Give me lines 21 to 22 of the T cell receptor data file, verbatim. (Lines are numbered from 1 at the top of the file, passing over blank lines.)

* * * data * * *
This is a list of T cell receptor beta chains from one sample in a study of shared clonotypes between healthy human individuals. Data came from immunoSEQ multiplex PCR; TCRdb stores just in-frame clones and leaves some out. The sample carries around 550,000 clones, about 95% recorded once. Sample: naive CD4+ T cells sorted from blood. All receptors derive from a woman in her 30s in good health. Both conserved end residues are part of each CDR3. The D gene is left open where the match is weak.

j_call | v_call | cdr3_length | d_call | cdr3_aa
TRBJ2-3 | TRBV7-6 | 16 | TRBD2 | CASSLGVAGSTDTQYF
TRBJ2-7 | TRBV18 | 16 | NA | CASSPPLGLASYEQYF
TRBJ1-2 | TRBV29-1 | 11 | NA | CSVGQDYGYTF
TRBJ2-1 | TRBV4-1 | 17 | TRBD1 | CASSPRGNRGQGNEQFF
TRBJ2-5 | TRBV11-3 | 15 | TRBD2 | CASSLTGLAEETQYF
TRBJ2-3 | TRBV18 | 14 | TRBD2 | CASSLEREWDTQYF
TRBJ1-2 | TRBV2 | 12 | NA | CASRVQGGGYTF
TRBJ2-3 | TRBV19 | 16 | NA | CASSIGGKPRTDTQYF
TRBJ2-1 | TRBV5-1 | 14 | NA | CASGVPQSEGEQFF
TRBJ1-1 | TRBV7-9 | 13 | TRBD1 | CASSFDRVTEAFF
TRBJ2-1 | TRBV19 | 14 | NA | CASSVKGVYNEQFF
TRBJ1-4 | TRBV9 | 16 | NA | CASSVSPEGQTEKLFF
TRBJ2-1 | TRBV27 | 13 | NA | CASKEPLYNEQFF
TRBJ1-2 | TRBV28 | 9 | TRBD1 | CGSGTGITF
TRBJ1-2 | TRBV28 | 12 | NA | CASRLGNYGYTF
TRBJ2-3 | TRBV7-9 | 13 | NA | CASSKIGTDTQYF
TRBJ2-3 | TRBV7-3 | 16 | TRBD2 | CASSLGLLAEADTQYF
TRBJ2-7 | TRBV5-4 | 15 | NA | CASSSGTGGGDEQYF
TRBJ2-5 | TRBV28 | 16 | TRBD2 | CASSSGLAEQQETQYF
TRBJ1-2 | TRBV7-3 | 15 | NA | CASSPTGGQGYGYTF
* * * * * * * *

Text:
TRBJ2-5 | TRBV28 | 16 | TRBD2 | CASSSGLAEQQETQYF
TRBJ1-2 | TRBV7-3 | 15 | NA | CASSPTGGQGYGYTF